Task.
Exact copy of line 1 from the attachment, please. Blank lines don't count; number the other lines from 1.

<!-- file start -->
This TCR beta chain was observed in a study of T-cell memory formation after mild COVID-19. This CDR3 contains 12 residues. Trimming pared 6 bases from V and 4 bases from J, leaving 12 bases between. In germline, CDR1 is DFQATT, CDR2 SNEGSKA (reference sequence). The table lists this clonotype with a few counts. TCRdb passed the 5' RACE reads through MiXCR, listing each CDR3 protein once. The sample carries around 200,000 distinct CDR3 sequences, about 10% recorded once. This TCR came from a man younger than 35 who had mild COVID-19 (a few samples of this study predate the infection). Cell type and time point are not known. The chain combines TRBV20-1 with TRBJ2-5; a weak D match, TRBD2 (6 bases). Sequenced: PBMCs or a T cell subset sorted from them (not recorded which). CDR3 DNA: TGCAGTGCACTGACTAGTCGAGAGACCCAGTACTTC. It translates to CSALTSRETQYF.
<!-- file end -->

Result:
This TCR beta chain was observed in a study of T-cell memory formation after mild COVID-19. This CDR3 contains 12 residues. Trimming pared 6 bases from V and 4 bases from J, leaving 12 bases between. In germline, CDR1 is DFQATT, CDR2 SNEGSKA (reference sequence). The table lists this clonotype with a few counts. TCRdb passed the 5' RACE reads through MiXCR, listing each CDR3 protein once. The sample carries around 200,000 distinct CDR3 sequences, about 10% recorded once. This TCR came from a man younger than 35 who had mild COVID-19 (a few samples of this study predate the infection). Cell type and time point are not known. The chain combines TRBV20-1 with TRBJ2-5; a weak D match, TRBD2 (6 bases). Sequenced: PBMCs or a T cell subset sorted from them (not recorded which). CDR3 DNA: TGCAGTGCACTGACTAGTCGAGAGACCCAGTACTTC. It translates to CSALTSRETQYF.